If you have a rabbit and carpeting, then you probably have a rabbit that digs in that carpeting. Digging is a very common behavior because it is also a very natural behavior for rabbits. In order to keep house rabbits from digging up your carpet and doing other destructive behaviors, you will need to give your rabbit something that is okay for her to dig (an alternative to the carpet) and teach your rabbit what is off-limits.
Alternatives to Carpet
Since your rabbit has a natural urge to dig make sure you provide something in which your rabbit is freely allowed to dig. Make your rabbit a digging box out of a large, fairly deep cardboard box (cut one side lower or make a hole to allow your rabbit to get into the box). Then add a thick layer of shredded paper, hay, or even chemical-free soil (this option will be messy though) in the box for digging. You can even hide a couple of toys or treats in the box for added interest. Smaller boxes or litter pans with shredded paper or hay can also be offered for additional digging opportunities. Untreated grass and sisal mats (these can be purchased in the pet store) are also great for satisfying your rabbit's urge to dig.
Rabbit-Proof Your Home
Protect places in your home where your rabbit likes to dig (wall corners and under doors seem to be attractive digging spots for many rabbits). You can put down plexiglass, plastic floor mats (like those for under office chairs), linoleum, floor tiles, heavy mats (like entrance mats), grass mats, or move furniture to cover or block areas your rabbit favors. If your rabbit wants to dig your furniture, cover it with heavy throws or blankets to protect it. Don't give your rabbit free run of your home at first until your rabbit is trained to not dig where he isn't allowed. Pick a limited area for your rabbit and thoroughly rabbit-proof that space to make training easier for you both.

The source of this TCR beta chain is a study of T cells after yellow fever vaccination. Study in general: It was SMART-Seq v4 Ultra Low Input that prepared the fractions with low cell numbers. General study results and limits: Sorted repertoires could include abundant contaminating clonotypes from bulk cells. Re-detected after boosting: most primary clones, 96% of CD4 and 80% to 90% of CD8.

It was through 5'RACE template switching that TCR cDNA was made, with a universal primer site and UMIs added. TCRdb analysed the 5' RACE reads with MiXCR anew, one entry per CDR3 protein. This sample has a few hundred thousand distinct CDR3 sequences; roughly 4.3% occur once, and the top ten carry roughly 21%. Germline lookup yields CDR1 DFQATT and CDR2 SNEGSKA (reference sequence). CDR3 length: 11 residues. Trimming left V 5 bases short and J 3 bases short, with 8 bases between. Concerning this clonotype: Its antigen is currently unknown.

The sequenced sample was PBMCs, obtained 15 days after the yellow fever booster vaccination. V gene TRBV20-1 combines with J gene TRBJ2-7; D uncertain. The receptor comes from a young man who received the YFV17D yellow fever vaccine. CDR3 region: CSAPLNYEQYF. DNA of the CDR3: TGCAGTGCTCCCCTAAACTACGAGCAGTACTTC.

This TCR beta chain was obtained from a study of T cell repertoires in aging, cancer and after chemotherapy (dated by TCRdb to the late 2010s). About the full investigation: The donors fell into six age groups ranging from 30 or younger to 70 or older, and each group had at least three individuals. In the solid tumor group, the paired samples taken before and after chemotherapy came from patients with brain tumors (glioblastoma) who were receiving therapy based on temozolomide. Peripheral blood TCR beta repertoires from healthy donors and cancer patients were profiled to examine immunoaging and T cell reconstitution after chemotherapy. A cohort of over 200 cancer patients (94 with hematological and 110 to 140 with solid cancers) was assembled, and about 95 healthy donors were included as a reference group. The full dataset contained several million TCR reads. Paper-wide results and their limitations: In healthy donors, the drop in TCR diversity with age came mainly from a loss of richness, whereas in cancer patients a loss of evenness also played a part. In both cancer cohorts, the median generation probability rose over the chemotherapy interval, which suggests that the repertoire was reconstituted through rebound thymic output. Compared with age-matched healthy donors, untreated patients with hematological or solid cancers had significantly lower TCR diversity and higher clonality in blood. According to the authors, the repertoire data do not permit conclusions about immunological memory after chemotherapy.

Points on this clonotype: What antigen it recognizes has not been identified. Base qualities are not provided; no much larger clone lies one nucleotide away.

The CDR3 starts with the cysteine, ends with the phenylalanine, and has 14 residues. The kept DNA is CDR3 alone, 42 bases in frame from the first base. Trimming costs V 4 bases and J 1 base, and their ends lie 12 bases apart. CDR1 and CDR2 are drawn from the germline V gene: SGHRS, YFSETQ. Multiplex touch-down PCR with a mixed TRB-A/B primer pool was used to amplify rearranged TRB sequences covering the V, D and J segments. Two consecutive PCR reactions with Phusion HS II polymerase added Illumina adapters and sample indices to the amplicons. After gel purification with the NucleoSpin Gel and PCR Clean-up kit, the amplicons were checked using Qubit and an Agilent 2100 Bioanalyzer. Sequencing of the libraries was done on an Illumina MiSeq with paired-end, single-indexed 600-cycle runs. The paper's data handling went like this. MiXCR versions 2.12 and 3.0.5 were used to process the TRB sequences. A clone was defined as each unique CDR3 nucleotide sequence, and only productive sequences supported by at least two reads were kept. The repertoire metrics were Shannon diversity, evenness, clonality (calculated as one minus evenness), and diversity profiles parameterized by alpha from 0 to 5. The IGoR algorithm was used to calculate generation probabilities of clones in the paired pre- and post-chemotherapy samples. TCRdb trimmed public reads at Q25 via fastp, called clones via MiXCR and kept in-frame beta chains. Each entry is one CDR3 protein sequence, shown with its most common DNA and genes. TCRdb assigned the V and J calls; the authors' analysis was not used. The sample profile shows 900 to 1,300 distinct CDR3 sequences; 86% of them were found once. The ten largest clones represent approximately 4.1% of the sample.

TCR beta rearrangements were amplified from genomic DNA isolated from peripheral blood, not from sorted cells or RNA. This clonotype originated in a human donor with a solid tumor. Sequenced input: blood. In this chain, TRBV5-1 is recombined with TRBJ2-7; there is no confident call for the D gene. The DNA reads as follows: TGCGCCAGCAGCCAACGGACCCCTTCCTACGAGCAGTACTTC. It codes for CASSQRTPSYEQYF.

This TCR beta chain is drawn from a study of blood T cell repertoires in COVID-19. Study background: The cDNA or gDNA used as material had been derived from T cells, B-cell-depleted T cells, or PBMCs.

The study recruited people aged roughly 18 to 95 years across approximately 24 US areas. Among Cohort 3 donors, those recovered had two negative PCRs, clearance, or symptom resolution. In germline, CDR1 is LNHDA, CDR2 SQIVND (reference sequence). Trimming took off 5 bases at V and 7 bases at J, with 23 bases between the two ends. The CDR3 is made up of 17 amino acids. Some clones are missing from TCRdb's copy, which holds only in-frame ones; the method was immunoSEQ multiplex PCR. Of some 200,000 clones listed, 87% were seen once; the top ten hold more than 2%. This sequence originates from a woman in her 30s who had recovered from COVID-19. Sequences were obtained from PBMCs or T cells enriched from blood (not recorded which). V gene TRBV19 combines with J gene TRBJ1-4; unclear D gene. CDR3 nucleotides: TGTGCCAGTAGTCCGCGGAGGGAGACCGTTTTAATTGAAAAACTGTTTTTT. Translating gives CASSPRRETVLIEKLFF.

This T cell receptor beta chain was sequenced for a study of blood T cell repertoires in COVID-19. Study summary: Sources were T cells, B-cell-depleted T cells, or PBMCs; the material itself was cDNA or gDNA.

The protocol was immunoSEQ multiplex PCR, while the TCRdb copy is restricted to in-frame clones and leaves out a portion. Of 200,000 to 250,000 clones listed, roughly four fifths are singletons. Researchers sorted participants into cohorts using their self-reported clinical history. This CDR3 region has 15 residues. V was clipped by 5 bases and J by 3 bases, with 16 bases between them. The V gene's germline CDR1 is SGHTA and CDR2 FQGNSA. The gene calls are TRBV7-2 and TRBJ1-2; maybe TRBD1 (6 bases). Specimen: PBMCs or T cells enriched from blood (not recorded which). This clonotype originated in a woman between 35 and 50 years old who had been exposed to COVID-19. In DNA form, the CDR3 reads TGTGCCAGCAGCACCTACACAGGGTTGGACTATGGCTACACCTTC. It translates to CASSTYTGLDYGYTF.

Supervise and Redirect Your Rabbit's Behaviors
Your rabbit doesn't instinctively know that they are not allowed to dig on your floor or furniture so you must teach them. When you are starting out with a new rabbit, watch your rabbit carefully at playtime. Make sure you start this training as soon as you bring your rabbit home so no bad habits start early on. Whenever your rabbit tries to dig where they should not say "no" firmly but calmly, clap your hands (or stomp your foot on the ground) to get your bunny's attention, and then take your rabbit to their digging box to encourage the digging behavior in the appropriate place.
Have Patience With Your Rabbit
It will take time for your message to sink into your rabbit so be patient but consistent. Never hit your rabbit under any circumstance. If your rabbit keeps going back to your things instead of digging in her box, put them in a "time-out" in their cage for a few minutes. Another alternative is to use an exercise pen (they make them for rabbits and pocket pets) placed on a sheet of linoleum to protect your floor during at least part of the playtime outside of the cage. As your rabbit gets older and settles down digging should become less of an issue and you should be able to trust rabbit more.
Spay or Neuter Your Rabbit
Spaying or neutering rabbits helps make them less prone to destructive behaviors including digging and chewing. There are also behavioral and health benefits to getting your rabbit spayed or neutered.
Management of Rabbits. Merck Veterinary Manual.